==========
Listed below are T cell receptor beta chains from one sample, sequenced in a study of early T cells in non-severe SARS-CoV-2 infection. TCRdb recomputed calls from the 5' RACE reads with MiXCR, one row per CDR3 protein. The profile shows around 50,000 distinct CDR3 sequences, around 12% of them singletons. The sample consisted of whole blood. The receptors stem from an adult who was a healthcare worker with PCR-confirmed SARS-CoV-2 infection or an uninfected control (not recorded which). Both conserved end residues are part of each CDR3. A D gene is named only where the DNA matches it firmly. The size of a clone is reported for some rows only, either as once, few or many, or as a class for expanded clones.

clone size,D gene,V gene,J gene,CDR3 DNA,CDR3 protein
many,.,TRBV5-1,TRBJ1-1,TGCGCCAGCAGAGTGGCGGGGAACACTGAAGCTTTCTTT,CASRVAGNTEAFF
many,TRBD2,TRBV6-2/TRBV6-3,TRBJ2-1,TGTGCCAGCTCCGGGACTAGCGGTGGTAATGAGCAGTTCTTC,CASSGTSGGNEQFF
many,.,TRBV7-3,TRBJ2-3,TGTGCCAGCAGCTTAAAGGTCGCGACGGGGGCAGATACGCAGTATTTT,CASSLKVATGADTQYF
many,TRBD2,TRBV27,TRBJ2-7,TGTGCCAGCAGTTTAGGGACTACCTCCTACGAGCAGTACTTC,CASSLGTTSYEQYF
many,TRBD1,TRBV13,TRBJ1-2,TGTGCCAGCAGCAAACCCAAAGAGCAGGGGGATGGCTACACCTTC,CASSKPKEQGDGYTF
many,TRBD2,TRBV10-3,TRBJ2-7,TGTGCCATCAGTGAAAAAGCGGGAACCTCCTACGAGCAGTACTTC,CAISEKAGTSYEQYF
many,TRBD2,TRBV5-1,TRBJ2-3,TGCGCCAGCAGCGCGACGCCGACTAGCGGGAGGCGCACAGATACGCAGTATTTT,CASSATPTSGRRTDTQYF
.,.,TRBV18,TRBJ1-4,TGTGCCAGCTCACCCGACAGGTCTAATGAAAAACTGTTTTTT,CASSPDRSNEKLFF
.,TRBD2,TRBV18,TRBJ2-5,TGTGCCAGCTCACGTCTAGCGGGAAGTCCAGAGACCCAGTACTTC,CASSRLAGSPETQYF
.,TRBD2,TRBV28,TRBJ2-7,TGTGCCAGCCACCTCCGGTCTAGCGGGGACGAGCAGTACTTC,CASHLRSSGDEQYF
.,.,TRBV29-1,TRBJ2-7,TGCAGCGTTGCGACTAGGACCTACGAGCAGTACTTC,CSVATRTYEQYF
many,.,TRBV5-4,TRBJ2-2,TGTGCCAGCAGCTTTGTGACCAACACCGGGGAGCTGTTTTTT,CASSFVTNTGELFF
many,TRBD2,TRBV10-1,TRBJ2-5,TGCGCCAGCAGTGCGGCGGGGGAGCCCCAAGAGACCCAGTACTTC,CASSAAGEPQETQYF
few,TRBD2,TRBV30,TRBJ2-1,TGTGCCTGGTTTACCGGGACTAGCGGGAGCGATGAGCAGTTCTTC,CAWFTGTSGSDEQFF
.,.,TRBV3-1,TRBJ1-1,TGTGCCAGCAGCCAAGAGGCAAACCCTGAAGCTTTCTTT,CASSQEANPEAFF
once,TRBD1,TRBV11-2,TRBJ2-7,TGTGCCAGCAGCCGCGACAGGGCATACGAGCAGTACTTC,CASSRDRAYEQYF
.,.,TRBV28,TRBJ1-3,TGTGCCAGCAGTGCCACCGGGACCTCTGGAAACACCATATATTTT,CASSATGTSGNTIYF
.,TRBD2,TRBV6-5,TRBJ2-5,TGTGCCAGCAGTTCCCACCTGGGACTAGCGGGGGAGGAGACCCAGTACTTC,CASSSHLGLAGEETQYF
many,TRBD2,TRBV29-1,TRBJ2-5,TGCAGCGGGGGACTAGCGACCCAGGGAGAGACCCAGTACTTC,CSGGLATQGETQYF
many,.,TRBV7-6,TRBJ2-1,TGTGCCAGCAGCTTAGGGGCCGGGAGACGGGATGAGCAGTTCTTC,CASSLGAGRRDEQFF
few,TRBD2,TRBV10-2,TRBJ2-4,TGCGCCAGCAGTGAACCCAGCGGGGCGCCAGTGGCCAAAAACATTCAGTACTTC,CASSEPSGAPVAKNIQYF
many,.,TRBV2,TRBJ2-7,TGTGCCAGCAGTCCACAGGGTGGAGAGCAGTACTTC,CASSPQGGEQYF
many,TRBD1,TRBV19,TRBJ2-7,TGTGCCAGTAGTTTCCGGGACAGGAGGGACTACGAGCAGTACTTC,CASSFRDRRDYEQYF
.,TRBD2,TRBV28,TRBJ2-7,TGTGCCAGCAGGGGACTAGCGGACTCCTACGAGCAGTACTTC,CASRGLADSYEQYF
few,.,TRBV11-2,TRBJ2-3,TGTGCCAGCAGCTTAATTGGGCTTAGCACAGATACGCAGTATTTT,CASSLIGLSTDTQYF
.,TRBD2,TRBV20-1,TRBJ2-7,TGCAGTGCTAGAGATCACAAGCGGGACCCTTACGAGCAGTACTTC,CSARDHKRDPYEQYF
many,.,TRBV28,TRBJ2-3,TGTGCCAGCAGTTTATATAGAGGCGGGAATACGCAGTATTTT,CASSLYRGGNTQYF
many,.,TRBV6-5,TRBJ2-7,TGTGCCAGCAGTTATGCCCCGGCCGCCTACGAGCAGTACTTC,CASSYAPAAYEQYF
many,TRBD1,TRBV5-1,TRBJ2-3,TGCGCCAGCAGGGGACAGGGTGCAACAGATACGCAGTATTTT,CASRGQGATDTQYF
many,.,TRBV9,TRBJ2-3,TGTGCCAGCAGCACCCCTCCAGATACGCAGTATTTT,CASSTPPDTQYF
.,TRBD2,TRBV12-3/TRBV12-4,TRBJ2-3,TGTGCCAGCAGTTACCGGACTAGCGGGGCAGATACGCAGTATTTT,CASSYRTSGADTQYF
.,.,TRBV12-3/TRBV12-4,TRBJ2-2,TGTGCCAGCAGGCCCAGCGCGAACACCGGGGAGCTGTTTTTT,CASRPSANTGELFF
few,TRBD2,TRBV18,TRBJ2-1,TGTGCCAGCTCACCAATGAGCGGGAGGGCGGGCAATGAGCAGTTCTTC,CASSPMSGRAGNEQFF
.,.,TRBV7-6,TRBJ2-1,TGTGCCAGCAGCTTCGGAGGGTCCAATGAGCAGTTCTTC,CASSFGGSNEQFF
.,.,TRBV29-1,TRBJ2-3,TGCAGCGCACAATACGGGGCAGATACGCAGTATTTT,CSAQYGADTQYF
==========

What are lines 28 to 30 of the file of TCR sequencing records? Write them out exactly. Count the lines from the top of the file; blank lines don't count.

.,TRBD2,TRBV20-1,TRBJ2-7,TGCAGTGCTAGAGATCACAAGCGGGACCCTTACGAGCAGTACTTC,CSARDHKRDPYEQYF
many,.,TRBV28,TRBJ2-3,TGTGCCAGCAGTTTATATAGAGGCGGGAATACGCAGTATTTT,CASSLYRGGNTQYF
many,.,TRBV6-5,TRBJ2-7,TGTGCCAGCAGTTATGCCCCGGCCGCCTACGAGCAGTACTTC,CASSYAPAAYEQYF